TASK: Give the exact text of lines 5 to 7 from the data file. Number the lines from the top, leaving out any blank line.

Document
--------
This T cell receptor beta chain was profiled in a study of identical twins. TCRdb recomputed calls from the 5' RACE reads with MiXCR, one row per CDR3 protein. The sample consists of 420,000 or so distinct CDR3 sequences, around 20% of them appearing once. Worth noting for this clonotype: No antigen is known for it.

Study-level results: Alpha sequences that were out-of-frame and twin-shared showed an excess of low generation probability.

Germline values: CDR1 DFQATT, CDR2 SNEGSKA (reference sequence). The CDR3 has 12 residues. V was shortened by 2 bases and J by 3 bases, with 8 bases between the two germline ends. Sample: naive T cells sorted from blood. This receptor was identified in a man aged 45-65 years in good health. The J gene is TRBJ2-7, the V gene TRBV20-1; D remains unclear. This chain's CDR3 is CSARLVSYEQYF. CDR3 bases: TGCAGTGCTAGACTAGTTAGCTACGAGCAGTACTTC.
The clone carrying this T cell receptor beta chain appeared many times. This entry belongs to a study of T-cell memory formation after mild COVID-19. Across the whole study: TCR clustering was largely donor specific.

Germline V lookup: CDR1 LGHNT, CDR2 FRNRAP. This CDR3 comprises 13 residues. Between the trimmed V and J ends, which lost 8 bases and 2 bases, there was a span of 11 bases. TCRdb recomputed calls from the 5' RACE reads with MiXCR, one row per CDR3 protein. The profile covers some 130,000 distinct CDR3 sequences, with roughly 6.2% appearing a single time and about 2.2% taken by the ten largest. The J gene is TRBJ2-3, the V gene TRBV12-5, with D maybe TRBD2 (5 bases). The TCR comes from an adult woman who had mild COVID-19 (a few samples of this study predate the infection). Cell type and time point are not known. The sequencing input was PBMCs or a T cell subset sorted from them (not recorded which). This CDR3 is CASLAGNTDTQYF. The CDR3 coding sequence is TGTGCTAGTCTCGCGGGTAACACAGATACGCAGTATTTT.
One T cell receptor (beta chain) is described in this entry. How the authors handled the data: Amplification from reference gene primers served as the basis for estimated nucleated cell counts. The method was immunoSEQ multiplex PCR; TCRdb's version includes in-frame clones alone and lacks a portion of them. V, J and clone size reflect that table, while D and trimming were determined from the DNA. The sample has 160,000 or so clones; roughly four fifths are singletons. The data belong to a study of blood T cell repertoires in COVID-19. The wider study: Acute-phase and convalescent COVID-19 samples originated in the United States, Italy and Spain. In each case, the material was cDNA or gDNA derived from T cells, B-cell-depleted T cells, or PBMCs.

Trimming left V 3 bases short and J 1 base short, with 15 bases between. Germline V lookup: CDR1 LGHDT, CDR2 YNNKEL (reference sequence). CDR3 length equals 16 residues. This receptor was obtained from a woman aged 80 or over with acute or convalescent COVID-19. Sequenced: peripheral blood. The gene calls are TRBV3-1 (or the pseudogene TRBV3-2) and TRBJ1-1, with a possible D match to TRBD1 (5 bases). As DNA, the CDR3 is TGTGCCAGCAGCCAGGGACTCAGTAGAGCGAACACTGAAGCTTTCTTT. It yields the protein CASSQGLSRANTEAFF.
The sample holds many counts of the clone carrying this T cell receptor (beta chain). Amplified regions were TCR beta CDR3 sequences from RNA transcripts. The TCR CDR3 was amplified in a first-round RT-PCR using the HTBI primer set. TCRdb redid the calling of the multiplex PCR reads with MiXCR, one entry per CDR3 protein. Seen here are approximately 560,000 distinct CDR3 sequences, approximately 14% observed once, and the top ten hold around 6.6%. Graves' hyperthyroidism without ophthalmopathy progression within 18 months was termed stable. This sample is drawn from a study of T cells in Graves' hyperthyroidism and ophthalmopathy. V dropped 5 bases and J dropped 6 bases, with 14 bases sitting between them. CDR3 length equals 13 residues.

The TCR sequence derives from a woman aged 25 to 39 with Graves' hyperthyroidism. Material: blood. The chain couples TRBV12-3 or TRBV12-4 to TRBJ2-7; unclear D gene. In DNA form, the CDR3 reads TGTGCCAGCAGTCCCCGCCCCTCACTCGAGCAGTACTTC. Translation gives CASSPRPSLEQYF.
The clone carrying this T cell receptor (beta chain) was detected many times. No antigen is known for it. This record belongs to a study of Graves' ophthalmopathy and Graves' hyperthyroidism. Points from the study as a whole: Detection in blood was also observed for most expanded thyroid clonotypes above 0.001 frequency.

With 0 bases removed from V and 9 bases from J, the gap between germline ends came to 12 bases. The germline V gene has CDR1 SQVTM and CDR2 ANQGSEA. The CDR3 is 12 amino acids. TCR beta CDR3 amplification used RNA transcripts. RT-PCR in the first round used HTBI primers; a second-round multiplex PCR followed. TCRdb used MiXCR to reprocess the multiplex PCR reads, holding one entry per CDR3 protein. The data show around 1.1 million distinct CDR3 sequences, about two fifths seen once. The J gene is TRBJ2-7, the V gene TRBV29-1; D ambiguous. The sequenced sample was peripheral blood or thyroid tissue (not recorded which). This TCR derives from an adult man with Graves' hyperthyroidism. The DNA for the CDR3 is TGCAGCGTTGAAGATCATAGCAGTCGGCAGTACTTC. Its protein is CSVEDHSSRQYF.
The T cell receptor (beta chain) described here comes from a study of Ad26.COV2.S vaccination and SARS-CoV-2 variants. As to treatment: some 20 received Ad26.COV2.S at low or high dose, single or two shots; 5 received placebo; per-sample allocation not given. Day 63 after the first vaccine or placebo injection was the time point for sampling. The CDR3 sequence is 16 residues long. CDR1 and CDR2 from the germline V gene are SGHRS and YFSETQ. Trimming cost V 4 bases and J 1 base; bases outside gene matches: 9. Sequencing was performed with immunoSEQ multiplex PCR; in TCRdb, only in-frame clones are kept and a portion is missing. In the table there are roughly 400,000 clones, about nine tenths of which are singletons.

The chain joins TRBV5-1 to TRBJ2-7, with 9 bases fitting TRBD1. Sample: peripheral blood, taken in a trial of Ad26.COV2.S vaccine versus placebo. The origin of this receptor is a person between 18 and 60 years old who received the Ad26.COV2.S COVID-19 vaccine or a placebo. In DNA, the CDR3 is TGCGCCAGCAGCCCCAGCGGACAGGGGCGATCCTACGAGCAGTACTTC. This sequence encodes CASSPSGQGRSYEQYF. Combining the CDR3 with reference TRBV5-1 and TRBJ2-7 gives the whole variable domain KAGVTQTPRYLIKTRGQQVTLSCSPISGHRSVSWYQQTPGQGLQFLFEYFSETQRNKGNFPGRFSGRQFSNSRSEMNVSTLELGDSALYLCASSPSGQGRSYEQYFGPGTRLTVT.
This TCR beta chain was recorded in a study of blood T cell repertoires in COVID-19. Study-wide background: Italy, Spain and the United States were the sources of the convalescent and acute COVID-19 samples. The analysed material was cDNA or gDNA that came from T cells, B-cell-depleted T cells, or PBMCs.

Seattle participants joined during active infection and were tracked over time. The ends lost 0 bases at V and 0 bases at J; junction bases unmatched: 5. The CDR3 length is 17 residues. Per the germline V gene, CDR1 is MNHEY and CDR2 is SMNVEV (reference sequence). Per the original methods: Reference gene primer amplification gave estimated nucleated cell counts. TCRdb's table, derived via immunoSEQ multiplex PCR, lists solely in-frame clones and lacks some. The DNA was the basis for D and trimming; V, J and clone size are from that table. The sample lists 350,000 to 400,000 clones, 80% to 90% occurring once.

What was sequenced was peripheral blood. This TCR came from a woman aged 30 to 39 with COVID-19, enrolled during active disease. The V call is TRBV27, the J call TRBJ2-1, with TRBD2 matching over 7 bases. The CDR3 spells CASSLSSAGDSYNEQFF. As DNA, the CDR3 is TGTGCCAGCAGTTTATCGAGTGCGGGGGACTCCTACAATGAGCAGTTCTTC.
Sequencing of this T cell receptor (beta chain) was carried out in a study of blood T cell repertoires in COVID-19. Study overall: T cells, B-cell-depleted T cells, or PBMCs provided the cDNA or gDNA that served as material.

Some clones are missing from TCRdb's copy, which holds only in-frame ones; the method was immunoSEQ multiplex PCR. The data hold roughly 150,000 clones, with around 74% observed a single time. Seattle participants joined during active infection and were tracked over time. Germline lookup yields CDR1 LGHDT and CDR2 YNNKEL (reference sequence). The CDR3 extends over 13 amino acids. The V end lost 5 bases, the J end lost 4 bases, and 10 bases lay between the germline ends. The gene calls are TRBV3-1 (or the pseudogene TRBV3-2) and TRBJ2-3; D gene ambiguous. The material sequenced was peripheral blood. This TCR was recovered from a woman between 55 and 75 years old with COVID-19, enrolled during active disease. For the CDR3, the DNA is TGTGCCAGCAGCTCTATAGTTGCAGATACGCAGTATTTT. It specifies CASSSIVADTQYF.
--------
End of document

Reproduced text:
Germline V lookup: CDR1 LGHNT, CDR2 FRNRAP. This CDR3 comprises 13 residues. Between the trimmed V and J ends, which lost 8 bases and 2 bases, there was a span of 11 bases. TCRdb recomputed calls from the 5' RACE reads with MiXCR, one row per CDR3 protein. The profile covers some 130,000 distinct CDR3 sequences, with roughly 6.2% appearing a single time and about 2.2% taken by the ten largest. The J gene is TRBJ2-3, the V gene TRBV12-5, with D maybe TRBD2 (5 bases). The TCR comes from an adult woman who had mild COVID-19 (a few samples of this study predate the infection). Cell type and time point are not known. The sequencing input was PBMCs or a T cell subset sorted from them (not recorded which). This CDR3 is CASLAGNTDTQYF. The CDR3 coding sequence is TGTGCTAGTCTCGCGGGTAACACAGATACGCAGTATTTT.
One T cell receptor (beta chain) is described in this entry. How the authors handled the data: Amplification from reference gene primers served as the basis for estimated nucleated cell counts. The method was immunoSEQ multiplex PCR; TCRdb's version includes in-frame clones alone and lacks a portion of them. V, J and clone size reflect that table, while D and trimming were determined from the DNA. The sample has 160,000 or so clones; roughly four fifths are singletons. The data belong to a study of blood T cell repertoires in COVID-19. The wider study: Acute-phase and convalescent COVID-19 samples originated in the United States, Italy and Spain. In each case, the material was cDNA or gDNA derived from T cells, B-cell-depleted T cells, or PBMCs.

Trimming left V 3 bases short and J 1 base short, with 15 bases between. Germline V lookup: CDR1 LGHDT, CDR2 YNNKEL (reference sequence). CDR3 length equals 16 residues. This receptor was obtained from a woman aged 80 or over with acute or convalescent COVID-19. Sequenced: peripheral blood. The gene calls are TRBV3-1 (or the pseudogene TRBV3-2) and TRBJ1-1, with a possible D match to TRBD1 (5 bases). As DNA, the CDR3 is TGTGCCAGCAGCCAGGGACTCAGTAGAGCGAACACTGAAGCTTTCTTT. It yields the protein CASSQGLSRANTEAFF.